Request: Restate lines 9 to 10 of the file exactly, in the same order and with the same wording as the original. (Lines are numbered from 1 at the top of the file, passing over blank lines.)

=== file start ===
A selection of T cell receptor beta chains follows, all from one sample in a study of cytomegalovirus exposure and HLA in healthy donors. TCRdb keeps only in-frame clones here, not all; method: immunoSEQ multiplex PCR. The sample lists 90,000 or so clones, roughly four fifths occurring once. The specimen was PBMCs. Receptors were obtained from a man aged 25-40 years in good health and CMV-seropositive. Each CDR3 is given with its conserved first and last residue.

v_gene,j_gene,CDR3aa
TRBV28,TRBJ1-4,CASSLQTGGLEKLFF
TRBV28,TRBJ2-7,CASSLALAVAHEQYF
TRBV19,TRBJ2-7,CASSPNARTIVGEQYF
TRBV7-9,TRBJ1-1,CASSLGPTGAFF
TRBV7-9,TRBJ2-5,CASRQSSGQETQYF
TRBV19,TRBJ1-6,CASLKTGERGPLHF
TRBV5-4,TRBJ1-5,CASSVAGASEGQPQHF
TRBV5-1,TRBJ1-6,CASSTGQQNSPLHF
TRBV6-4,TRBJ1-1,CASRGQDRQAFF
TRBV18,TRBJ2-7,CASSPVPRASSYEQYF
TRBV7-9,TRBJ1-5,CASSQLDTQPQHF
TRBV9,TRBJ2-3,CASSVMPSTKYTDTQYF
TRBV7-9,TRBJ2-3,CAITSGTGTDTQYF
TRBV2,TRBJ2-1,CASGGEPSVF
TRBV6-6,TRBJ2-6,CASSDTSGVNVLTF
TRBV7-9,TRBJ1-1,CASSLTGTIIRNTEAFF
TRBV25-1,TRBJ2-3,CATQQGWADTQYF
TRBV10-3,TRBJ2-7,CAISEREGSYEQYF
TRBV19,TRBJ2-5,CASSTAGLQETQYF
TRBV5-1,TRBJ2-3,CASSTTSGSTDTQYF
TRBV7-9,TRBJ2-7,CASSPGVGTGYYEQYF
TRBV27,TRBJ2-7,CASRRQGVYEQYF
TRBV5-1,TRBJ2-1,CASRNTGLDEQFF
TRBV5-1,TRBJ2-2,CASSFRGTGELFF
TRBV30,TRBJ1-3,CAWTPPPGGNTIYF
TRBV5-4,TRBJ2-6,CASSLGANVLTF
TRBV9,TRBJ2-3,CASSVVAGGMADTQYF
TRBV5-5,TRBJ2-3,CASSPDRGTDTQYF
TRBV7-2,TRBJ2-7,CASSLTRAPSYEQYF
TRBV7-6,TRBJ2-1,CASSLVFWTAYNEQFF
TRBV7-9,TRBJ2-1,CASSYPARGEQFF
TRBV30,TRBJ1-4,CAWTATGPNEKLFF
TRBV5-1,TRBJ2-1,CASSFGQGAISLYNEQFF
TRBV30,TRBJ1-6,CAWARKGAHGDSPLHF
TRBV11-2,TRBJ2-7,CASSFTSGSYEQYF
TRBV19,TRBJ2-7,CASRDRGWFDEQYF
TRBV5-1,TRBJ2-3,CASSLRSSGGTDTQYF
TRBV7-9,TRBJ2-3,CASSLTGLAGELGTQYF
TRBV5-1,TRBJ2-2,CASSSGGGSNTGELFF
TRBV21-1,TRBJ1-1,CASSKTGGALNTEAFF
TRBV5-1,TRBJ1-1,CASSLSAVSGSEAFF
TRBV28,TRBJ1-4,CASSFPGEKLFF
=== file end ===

TRBV5-4,TRBJ1-5,CASSVAGASEGQPQHF
TRBV5-1,TRBJ1-6,CASSTGQQNSPLHF